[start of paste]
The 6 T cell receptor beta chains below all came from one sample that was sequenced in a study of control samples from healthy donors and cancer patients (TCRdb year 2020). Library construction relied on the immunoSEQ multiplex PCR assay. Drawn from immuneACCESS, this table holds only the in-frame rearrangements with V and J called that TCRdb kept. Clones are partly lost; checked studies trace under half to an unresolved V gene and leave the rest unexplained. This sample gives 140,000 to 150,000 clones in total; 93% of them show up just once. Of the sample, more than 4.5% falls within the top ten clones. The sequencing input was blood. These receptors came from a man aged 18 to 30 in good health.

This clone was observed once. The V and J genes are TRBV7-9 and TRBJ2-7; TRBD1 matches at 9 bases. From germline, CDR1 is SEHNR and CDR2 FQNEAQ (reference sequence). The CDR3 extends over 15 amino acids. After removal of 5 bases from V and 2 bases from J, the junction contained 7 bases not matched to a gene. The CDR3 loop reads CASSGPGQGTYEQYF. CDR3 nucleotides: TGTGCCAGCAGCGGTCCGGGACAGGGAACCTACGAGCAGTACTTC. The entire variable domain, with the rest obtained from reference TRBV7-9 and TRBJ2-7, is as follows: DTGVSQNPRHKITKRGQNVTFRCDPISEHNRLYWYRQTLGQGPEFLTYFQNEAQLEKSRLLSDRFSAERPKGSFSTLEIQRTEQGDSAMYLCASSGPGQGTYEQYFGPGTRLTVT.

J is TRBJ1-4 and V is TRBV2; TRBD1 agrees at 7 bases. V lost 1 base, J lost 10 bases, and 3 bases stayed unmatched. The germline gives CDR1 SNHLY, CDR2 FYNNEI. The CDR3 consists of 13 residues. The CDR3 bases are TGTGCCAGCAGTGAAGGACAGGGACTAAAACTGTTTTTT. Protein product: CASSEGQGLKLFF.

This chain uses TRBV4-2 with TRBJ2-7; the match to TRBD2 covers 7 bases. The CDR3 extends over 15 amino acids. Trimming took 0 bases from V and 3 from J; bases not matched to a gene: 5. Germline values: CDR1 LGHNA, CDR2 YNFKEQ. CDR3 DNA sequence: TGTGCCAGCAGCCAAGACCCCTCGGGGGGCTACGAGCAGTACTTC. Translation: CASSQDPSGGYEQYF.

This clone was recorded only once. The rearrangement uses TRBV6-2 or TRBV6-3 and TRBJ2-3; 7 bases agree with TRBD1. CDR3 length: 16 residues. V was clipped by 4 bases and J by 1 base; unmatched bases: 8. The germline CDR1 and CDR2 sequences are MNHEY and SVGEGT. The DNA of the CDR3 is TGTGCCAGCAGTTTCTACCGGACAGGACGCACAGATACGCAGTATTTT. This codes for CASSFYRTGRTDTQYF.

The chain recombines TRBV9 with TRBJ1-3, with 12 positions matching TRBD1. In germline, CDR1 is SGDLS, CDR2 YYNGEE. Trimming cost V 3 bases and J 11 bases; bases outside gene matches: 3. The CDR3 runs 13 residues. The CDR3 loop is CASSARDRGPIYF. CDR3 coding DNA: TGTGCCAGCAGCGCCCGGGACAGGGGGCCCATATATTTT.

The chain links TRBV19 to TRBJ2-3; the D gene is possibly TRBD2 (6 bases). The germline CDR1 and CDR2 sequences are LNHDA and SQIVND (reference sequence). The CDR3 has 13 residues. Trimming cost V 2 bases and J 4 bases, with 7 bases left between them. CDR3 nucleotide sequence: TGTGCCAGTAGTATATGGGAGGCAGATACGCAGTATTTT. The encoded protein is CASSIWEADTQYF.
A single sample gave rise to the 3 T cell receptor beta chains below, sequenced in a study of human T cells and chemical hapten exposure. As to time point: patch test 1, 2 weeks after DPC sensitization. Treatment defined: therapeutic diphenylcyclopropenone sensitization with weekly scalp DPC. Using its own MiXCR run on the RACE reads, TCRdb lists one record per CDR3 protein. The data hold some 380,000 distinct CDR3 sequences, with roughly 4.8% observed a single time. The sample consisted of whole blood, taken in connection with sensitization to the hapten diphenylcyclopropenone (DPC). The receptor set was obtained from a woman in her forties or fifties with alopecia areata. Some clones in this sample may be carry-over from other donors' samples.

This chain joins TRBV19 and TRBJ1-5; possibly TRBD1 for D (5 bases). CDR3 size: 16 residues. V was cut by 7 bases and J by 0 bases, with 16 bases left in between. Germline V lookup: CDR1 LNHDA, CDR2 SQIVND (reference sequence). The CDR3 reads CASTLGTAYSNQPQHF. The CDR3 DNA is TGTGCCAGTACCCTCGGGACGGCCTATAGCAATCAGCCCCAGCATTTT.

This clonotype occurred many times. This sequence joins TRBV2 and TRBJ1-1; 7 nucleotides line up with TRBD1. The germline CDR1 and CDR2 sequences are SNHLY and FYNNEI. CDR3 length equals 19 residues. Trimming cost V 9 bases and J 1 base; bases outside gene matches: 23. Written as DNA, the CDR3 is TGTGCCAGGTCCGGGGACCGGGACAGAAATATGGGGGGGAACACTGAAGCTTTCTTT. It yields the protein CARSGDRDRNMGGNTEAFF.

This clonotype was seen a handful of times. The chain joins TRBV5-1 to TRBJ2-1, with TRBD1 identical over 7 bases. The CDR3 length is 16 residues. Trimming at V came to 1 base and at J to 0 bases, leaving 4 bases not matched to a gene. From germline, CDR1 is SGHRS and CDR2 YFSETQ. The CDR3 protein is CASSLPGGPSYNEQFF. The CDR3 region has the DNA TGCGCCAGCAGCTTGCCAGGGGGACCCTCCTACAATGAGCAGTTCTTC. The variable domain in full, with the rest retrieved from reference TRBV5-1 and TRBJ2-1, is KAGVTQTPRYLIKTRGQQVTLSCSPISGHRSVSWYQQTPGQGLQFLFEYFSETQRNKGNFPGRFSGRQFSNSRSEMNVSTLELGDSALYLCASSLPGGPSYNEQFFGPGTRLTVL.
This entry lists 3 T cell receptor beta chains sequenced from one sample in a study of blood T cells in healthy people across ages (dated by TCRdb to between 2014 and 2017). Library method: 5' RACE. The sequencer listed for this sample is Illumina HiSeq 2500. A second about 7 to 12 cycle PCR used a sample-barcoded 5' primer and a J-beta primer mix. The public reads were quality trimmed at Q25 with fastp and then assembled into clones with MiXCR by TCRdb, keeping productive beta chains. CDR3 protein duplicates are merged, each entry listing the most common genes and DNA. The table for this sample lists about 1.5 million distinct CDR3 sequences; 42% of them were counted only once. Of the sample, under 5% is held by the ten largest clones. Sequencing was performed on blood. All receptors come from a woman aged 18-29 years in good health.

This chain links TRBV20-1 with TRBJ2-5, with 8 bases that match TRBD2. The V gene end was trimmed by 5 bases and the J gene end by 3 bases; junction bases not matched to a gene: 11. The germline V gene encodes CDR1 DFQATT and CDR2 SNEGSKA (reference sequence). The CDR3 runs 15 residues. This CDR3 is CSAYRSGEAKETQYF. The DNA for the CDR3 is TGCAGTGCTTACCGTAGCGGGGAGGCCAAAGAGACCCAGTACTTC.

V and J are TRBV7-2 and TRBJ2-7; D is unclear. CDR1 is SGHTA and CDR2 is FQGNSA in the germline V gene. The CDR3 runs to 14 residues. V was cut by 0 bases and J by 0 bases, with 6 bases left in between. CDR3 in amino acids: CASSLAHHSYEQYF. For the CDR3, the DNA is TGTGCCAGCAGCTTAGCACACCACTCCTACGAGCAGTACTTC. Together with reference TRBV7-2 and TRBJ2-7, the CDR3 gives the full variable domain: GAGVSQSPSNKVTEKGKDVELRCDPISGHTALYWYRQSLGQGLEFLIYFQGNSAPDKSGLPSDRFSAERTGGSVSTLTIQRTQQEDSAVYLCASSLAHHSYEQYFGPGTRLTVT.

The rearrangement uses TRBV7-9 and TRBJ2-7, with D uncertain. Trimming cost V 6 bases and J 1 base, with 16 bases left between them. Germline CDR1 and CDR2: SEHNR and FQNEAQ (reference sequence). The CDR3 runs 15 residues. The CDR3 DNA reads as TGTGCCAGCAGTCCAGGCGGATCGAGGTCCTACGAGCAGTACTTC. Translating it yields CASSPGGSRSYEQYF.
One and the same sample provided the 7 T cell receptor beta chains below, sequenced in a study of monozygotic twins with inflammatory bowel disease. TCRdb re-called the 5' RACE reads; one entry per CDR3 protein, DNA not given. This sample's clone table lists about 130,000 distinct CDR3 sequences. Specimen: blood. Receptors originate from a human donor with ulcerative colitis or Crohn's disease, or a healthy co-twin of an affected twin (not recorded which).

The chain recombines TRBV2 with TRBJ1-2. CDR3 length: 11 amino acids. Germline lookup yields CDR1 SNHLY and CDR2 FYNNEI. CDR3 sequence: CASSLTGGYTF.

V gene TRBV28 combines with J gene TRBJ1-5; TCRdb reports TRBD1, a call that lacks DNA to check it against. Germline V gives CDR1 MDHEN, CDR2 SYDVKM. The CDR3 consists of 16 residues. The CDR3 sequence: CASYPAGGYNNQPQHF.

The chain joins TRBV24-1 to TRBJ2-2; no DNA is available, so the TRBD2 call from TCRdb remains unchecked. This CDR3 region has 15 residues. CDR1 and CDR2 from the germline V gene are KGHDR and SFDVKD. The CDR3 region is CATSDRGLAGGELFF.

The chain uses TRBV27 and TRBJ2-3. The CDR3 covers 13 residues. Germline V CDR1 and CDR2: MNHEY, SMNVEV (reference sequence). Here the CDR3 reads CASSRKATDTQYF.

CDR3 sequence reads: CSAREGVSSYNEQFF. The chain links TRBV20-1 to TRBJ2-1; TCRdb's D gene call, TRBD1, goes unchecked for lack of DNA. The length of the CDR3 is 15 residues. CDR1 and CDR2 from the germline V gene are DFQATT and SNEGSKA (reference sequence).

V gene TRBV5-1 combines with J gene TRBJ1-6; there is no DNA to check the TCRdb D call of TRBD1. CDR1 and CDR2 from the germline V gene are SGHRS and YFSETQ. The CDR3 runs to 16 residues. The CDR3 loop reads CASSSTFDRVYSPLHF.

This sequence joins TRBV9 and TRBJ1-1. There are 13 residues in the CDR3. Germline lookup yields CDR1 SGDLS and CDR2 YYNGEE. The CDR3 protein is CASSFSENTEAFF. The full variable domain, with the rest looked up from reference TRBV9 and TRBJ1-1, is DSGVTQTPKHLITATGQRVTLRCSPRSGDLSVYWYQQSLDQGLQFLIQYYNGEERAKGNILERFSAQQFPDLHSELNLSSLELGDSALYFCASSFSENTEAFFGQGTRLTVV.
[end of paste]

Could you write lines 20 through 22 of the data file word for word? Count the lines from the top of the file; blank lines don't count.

The chain uses TRBV27 and TRBJ2-3. The CDR3 covers 13 residues. Germline V CDR1 and CDR2: MNHEY, SMNVEV (reference sequence). Here the CDR3 reads CASSRKATDTQYF.

CDR3 sequence reads: CSAREGVSSYNEQFF. The chain links TRBV20-1 to TRBJ2-1; TCRdb's D gene call, TRBD1, goes unchecked for lack of DNA. The length of the CDR3 is 15 residues. CDR1 and CDR2 from the germline V gene are DFQATT and SNEGSKA (reference sequence).

V gene TRBV5-1 combines with J gene TRBJ1-6; there is no DNA to check the TCRdb D call of TRBD1. CDR1 and CDR2 from the germline V gene are SGHRS and YFSETQ. The CDR3 runs to 16 residues. The CDR3 loop reads CASSSTFDRVYSPLHF.